About 5 months ago I had not even decided if I would get into politics. On Sunday evening I was the 33rd (out of 100) green party candidate on the list with 163 votes. That does not make me a council member but it makes me a player in the game. If someone was thinking that I’m not fully invested or otherwise not necessary in the party since I came aboard so recently, no one is thinking that anymore.
When the results rolled in I felt a little disappointed. Mostly because I got so close. I have said over the last several weeks that I had no idea how well the campaign was going. I had nothing to compare it to. Well I do now.
Not that I ever got into this thinking that it would just be a one-time shot in the dark, but I really wasn’t sure what I would do with regard to politics if I didn’t go through. I knew it would take some time to figure that out. I guess it took about 30 seconds.
I have received 2 new likes on my Facebook page after the results came in. After they came in. That cannot be a show of support for the campaign, not anymore. Those people expect that page to still be there in the future. They expect me to keep working. Out of the current 150 those 2 likes may well be the most important. They force me to remember that I have work to do.
Again I saw that under the sun the race is not to the swift, nor the battle to the strong, nor bread to the wise, nor riches to the intelligent, nor favor to those with knowledge, but time and chance happen to them all.
Maybe I wasn’t quite ready or maybe this wasn’t the time. But this certainly was the thing. I have felt tired, frustrated, scared, embarrassed and stupid during the past 4 months. But all of the time I have felt right.
There is another election coming in about 9 months. I think I just barely learned how to campaign in the last week and that still landed me 163 votes. I know I’m supposed to just relax now and be happy for our party’s success. I am, but that’s not enough. I’m not satisfied. 163 is not enough. There is work to be done. And I’ve never been one to shy away from a fight.
As Ernest Hemingway put it:
The shortest answer is doing the thing.
I am not done.
So, the election draws close. I wanted to take one more chance to write in English before we get to the big day. If for no other reason, at least to remind everyone one more time how important it is to vote. Only 20% of immigrants did so last time so if we could bump that number up, you might actually change the outcome dramatically. See my previous post about the subject here. I have no idea how many non-finns ever read this blog but I’m an optimist.
I had a great conversation about voting (and bicycles and traffic and education… but really mostly bicycles) with an American who has been living in Finland for a few years and now gets to vote for the first time. He had already lived in the Netherlands and Denmark (hence the bicycles) but was never able to vote in those countries. He was very clearly excited about getting to do it for the first time in years. I wish everyone felt that way about democracy. And he is the perfect example for immigrants. He didn’t know much about the issues in Tampere so he asked me about them. The important thing for him was simply the opportunity to vote. So please do follow his lead!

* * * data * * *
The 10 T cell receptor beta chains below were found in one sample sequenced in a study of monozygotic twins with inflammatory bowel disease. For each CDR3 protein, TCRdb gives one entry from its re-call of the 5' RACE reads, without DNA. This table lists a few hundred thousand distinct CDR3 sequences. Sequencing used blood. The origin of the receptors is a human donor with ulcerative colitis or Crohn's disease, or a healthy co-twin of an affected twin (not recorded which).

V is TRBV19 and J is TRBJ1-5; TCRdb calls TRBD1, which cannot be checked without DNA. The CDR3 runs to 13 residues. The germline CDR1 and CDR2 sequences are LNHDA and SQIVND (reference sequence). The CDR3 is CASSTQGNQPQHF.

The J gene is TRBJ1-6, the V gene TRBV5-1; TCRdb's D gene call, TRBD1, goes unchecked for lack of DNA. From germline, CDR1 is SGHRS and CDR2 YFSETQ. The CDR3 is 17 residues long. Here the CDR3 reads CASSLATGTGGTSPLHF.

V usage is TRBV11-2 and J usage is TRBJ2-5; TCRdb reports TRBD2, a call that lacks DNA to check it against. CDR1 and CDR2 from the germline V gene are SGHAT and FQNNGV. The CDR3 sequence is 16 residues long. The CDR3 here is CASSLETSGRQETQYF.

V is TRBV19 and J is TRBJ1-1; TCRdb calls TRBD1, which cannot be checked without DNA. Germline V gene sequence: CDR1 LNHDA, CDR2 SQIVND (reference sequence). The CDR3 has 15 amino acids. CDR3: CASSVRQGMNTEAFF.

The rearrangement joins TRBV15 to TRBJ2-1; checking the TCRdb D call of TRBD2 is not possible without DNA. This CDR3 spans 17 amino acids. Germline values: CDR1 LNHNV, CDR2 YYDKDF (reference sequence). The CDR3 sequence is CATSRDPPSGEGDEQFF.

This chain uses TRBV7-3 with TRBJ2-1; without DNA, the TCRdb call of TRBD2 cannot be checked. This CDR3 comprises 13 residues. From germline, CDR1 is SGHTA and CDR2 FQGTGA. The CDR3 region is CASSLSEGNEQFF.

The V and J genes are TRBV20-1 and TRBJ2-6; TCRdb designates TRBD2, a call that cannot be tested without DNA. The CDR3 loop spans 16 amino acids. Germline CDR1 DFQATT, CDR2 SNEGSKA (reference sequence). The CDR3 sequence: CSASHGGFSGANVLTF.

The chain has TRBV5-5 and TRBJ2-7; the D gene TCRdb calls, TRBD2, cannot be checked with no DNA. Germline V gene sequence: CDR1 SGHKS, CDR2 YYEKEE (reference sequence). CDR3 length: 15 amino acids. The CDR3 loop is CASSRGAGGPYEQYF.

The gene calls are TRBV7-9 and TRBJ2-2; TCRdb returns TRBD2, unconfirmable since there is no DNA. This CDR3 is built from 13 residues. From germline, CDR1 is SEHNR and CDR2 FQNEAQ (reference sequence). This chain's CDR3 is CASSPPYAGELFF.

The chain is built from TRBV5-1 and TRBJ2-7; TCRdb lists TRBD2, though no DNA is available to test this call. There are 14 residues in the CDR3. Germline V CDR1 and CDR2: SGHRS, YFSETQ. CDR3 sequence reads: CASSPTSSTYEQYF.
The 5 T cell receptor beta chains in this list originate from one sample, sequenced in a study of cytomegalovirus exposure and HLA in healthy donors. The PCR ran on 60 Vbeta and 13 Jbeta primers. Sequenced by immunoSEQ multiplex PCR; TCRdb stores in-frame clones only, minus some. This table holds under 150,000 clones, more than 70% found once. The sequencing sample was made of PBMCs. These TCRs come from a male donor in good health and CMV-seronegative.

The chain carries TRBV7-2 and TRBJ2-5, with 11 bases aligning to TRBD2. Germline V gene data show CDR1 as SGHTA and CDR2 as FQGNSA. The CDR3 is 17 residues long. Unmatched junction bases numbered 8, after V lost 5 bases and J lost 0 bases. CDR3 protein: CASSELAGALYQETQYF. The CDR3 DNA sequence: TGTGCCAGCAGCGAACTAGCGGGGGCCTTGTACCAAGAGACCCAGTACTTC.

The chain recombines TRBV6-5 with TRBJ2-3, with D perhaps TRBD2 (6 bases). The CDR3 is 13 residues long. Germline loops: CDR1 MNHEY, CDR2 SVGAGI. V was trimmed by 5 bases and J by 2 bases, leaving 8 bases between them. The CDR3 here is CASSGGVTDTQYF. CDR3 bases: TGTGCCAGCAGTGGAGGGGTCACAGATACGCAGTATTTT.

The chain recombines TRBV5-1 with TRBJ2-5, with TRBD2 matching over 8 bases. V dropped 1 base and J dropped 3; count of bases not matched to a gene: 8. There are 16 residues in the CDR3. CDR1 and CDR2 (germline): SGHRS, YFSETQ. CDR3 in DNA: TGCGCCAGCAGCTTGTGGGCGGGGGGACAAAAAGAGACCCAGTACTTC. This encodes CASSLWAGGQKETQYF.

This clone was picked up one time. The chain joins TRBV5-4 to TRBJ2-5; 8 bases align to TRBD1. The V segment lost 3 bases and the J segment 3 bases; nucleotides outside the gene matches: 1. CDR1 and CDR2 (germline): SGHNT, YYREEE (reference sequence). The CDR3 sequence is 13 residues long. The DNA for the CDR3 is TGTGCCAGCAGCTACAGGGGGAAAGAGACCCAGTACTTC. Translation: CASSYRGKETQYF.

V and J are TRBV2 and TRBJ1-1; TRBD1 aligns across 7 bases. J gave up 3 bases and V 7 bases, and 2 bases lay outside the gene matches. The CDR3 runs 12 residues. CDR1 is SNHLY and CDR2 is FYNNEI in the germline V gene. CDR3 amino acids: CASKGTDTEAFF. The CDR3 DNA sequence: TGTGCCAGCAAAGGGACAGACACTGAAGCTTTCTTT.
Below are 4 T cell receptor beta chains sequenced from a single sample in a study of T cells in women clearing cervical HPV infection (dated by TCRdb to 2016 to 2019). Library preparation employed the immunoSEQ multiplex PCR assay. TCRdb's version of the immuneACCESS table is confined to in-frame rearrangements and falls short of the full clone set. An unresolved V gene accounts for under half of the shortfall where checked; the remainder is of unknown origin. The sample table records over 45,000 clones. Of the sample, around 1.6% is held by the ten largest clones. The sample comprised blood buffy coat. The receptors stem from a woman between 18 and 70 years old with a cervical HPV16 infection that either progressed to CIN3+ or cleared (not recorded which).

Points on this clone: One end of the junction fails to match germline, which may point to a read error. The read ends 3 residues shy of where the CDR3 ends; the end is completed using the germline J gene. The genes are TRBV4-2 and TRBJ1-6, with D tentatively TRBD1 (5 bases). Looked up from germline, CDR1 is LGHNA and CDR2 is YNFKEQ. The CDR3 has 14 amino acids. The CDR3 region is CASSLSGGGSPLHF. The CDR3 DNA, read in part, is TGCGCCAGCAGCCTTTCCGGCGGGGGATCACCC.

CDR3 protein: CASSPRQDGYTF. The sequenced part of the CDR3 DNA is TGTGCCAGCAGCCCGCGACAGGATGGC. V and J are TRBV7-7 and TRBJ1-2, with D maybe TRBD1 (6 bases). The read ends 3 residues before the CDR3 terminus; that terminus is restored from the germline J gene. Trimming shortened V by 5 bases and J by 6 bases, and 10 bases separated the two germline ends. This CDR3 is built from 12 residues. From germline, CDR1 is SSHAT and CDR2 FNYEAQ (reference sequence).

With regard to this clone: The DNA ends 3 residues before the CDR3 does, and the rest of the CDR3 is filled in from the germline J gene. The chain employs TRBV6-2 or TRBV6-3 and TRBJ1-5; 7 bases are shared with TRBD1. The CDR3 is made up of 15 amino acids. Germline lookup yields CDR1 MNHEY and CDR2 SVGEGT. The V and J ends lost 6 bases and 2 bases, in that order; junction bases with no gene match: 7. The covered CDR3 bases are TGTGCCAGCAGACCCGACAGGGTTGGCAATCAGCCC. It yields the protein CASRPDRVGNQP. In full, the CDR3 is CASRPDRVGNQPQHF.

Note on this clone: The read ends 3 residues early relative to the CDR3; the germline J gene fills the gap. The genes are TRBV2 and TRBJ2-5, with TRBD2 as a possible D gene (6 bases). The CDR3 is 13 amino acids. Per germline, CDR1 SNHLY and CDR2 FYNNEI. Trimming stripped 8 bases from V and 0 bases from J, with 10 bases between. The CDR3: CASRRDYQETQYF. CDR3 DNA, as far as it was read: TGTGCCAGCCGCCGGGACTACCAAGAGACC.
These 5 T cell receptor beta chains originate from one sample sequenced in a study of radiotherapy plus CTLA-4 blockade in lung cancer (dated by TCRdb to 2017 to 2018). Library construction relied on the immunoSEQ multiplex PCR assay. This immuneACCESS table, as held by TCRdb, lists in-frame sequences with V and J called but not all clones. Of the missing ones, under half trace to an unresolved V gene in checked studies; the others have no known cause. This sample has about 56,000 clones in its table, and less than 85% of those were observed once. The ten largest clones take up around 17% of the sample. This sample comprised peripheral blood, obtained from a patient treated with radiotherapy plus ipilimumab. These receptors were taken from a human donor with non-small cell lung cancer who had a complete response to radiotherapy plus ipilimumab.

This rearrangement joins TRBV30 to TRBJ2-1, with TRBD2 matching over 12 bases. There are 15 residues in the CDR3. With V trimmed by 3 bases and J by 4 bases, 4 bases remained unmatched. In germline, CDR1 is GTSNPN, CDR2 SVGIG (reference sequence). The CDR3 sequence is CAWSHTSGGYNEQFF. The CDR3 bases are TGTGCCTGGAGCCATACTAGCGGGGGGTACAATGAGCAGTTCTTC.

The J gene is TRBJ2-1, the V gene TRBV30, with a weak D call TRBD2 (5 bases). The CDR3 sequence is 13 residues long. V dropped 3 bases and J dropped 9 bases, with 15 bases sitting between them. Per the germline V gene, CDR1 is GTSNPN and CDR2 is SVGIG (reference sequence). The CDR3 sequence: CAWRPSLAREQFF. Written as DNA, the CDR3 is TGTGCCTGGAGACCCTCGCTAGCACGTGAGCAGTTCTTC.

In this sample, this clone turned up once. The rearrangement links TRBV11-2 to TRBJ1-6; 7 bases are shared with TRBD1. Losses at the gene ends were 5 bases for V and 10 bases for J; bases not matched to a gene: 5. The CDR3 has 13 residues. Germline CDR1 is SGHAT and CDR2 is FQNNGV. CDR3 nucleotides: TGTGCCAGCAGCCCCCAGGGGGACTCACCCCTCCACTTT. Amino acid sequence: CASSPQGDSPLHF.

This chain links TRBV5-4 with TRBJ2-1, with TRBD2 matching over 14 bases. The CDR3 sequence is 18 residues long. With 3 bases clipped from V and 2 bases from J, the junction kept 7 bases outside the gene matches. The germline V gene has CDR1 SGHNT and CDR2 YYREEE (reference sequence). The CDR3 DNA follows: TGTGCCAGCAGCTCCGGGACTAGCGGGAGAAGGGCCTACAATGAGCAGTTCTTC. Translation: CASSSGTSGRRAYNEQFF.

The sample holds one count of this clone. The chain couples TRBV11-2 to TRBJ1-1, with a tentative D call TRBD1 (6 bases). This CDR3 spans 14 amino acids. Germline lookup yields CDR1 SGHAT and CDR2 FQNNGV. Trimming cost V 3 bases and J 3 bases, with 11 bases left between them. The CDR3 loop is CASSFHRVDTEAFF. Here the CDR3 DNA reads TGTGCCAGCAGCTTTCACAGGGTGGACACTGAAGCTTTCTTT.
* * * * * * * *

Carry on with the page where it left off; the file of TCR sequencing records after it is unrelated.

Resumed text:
My big theme, students
My number one theme for this election is students and schools (and education in general is the key theme of the green party) but I only recently talked about it in this blog. So let’s summarize a little in English.
Students make up one sixth of the population of Tampere. International students make up a big proportion of students so I know I have a potential audience here. The student population lives with all the consequences of the decisions made in the city council, on top of which they have many needs that the general population does not. They are in many cases much more vulnerable than other low-income residents. So I really hope they show their strength in this election.
International students are eligible to vote under the same rules as anybody else. An EU-citizen can vote after having lived in the city for 51 days. People from outside EU need to have lived in Finland for two years. Doesn’t matter if it’s permanent or temporary as long as you fill that criteria. And many of the decisions made at city level will affect internationals. Anywhere from housing to transportation and medical services.
Even though it is a national level issue instead of a city one, I just want to mention that I strongly oppose any tuition fees for international students. Our free education is one of the great prides of the nordic welfare state and it needs to be free for everybody.
To keep this text at a reasonable length, here are some bullet points with regard to students:
That is a very quick overview of the things that I find important. There is of course much more depth to all of it. If you’re still undecided about your vote, you can always contact me for more. I would be delighted.
One more thing
I would feel wrong if I didn’t mention one last thing, even though it has nothing to do with the upcoming election. I am frustrated that this thing exists for me to have to talk about, but it does.
This week our nation displayed a level of petty politics and sad cowardice that I did not expect to have to witness. This week a plane full of Afghan men, women, boys and girls, families, left Helsinki for Kabul. For a place that they had fled in fear for their lives. A place torn in anarchy and suppressed in tyranny was decided to be safe for the people who left because they were afraid that they were going to die. Decided to be safe, not found to be. This week we sent families to their death.
There is this old saying in rural Finland that I remember being cited some months ago. It translates roughly to “we won’t send anyone into the night”. It comes from a time when travel was slow and it was not uncommon for someone to find themselves in need of a warm place for the night. So travelers might simply show up at the door of a farmhouse asking to spend the night.
The general rule – as far as I understand – was that during the day it was ok to turn them away. This was not about hospitality. But in the evening it was clear that the cold night might be dangerous. The travelers were generally accommodated for the night and left in the morning. They were strangers, not guests.
These people came to our door. Whatever their reason for leaving, they came. And they asked us for help. And we sent them into the night.
So for whatever it’s worth, I do not stand with my country’s leaders. I will not send anyone into the night. For any future reference, if coming times find me in a position of power, let me just say it as clearly as I can.
Not on my watch.
Not even once.
Tamperelainen toimittaja ja ehdokas kaupunginvaltuustoon kuntavaaleissa 2021.